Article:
Examining Online Indicators of Extremism among Violent and Non-Violent Right-Wing Extremists
2022 Scrivens, R. Article
Although there is an ongoing need for law enforcement and intelligence agencies to identify and assess the online activities of violent extremists prior to their engagement in violence offline, little is empirically known about their online posting patterns generally or differences in their online patterns compared to non-violent extremists who share similar ideological beliefs particularly. Even less is empirically known about how their online patterns compare to those who post in extremist spaces in general. This study addresses this gap through a content analysis of postings from a unique sample of violent and non-violent right-wing extremists as well as from a sample of postings within a sub-forum of the largest white supremacy web-forum, Stormfront. Here the existence of extremist ideologies, personal grievances, and violent extremist mobilization efforts were quantified within each of the three sample groups. Several notable differences in posting patterns were observed across samples, many of which may inform future risk factor frameworks used by law enforcement and intelligence agencies to identify credible threats online. This study concludes with a discussion of the implications of the analysis, its limitations, and avenues for future research.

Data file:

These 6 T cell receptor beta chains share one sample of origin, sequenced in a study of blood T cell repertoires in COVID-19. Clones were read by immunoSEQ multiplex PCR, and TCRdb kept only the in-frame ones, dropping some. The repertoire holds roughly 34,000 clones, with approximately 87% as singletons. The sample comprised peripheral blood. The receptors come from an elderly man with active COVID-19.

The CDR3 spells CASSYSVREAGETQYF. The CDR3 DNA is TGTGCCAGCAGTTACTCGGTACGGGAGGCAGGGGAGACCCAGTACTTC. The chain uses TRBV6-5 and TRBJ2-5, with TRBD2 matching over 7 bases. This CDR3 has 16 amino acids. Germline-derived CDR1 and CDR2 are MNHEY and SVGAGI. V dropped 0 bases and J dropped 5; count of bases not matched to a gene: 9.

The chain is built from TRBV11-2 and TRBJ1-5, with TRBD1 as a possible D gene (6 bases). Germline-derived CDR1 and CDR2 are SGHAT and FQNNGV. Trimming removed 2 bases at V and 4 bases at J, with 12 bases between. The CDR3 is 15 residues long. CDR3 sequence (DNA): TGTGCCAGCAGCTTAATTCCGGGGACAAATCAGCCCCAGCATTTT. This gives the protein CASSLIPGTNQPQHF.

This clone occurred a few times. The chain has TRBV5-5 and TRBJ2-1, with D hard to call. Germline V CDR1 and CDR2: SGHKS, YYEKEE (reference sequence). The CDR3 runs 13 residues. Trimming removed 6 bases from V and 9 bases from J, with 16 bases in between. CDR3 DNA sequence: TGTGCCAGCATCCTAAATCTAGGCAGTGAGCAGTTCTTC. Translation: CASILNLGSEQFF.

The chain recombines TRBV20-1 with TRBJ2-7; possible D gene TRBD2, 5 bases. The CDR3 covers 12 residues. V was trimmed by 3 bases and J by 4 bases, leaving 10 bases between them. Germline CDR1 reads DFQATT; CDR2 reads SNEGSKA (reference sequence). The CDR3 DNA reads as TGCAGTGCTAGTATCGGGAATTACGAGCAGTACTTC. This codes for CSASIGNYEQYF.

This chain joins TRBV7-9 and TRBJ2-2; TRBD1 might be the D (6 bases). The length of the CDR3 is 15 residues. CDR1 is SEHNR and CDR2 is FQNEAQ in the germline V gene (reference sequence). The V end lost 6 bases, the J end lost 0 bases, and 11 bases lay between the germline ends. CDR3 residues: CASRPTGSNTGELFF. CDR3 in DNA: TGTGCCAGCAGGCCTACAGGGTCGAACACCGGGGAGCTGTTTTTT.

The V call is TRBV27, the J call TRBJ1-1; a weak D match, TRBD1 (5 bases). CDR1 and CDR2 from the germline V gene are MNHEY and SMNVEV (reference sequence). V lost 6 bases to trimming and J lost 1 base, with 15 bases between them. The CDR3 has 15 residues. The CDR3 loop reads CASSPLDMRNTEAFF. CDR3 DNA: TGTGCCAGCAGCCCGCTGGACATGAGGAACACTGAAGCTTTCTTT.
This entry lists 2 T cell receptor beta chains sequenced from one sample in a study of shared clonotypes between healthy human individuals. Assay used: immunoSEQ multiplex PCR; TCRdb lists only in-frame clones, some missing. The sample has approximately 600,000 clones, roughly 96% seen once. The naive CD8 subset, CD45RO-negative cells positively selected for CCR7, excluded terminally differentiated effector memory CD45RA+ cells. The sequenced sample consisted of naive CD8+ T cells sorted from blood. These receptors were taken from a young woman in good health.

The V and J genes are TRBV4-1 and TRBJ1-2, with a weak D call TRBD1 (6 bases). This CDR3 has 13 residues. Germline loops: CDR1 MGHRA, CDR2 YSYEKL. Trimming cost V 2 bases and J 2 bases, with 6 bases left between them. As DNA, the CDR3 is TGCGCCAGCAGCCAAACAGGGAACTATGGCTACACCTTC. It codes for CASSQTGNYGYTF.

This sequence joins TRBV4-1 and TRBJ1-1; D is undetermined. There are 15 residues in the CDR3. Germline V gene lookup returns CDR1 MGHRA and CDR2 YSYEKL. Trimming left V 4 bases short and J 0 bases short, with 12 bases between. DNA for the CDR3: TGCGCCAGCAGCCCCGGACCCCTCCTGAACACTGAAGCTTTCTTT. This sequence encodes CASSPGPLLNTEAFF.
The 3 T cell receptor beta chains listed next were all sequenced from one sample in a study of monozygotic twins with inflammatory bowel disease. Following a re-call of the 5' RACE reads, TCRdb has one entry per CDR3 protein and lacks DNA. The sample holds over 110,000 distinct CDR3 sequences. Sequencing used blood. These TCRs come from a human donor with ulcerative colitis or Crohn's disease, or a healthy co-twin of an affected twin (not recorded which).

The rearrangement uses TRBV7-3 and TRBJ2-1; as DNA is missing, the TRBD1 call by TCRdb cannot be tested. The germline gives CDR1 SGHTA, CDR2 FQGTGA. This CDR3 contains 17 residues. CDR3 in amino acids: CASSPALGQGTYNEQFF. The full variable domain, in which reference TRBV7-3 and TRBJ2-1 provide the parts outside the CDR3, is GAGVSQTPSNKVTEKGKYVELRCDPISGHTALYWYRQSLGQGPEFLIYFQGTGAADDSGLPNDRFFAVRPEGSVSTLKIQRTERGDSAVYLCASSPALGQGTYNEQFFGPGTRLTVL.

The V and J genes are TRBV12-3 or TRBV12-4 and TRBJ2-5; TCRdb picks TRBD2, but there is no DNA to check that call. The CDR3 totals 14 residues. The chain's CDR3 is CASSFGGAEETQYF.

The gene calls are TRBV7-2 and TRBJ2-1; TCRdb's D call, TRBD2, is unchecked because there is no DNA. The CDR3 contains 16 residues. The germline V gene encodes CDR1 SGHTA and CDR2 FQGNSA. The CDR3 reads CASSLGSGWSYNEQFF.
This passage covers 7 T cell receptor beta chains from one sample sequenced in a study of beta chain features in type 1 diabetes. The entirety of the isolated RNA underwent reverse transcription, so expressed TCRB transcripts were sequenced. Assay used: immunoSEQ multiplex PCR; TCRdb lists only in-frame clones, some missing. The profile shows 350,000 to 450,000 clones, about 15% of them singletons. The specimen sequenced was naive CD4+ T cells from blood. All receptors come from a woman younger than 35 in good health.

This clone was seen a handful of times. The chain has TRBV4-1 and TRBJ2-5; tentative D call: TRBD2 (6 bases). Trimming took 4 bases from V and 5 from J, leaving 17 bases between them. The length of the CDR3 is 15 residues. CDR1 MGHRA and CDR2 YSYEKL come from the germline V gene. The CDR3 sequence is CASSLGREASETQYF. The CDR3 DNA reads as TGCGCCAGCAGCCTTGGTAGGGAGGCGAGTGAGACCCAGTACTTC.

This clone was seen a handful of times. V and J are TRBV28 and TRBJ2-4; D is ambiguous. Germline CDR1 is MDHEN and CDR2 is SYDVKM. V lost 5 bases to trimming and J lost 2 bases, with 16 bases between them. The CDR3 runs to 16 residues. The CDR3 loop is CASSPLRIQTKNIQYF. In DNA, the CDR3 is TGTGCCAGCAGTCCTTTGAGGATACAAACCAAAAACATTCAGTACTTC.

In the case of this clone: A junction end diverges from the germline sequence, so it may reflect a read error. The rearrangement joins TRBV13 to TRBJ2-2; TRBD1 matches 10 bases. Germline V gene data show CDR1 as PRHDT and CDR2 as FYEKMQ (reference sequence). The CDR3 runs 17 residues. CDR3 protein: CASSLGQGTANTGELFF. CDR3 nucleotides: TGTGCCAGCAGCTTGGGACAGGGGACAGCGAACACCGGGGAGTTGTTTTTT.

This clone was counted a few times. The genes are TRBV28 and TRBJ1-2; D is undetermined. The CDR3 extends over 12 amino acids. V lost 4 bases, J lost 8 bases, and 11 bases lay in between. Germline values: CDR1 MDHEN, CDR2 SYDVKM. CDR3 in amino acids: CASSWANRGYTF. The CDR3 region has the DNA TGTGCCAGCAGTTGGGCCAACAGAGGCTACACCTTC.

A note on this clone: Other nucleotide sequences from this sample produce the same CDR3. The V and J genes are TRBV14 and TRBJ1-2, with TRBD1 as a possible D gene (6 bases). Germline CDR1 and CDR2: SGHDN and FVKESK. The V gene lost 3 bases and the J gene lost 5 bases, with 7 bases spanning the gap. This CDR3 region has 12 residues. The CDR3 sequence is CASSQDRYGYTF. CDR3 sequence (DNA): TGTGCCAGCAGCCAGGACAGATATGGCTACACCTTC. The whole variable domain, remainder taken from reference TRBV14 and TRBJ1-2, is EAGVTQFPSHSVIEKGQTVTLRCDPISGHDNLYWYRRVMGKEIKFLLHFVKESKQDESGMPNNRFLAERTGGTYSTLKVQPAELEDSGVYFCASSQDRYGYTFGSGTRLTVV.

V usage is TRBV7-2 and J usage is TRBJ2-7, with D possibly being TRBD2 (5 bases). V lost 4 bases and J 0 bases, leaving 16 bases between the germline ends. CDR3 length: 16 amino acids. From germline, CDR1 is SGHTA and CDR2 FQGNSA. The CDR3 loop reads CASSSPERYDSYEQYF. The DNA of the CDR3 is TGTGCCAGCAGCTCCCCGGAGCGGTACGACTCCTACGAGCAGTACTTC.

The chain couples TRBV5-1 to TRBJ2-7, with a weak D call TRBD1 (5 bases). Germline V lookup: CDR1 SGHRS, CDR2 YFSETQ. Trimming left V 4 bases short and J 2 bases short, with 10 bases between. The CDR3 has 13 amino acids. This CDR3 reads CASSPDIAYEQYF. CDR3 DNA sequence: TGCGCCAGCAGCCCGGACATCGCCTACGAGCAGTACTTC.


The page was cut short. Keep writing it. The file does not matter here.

Communicative channels for pro-social resilience in an age of polarization
2022 Gerrand, V. Article
While the messaging tactics of extremist organizations have been studied by researchers, little attention has been devoted to understanding how alternative multimodal communications can enable resistance to polarizing content. This article takes as case studies three grassroots youth arts projects that deploy multimodal resources to educate and build resilience: Build Solid Ground, Jamal al-Khatib and Loulu. The projects won awards at the Horizon 2020 Building Resilience to Violent Extremism and Polarisation (BRaVE) Fair, which was hosted by the Berlin-based intercultural organization Cultures Interactive and took place via Zoom in November 2020. In the pandemic context of increased time spent online, polarization, and growing social and structural vulnerability in which young people face uncertain futures, these projects have been selected for their ability to build channels of communication that support pro-social resilience.
The name of the game: Promoting resilience against extremism through an online gaming campaign
2022 Pisoiu, D. and Lippe, F. Article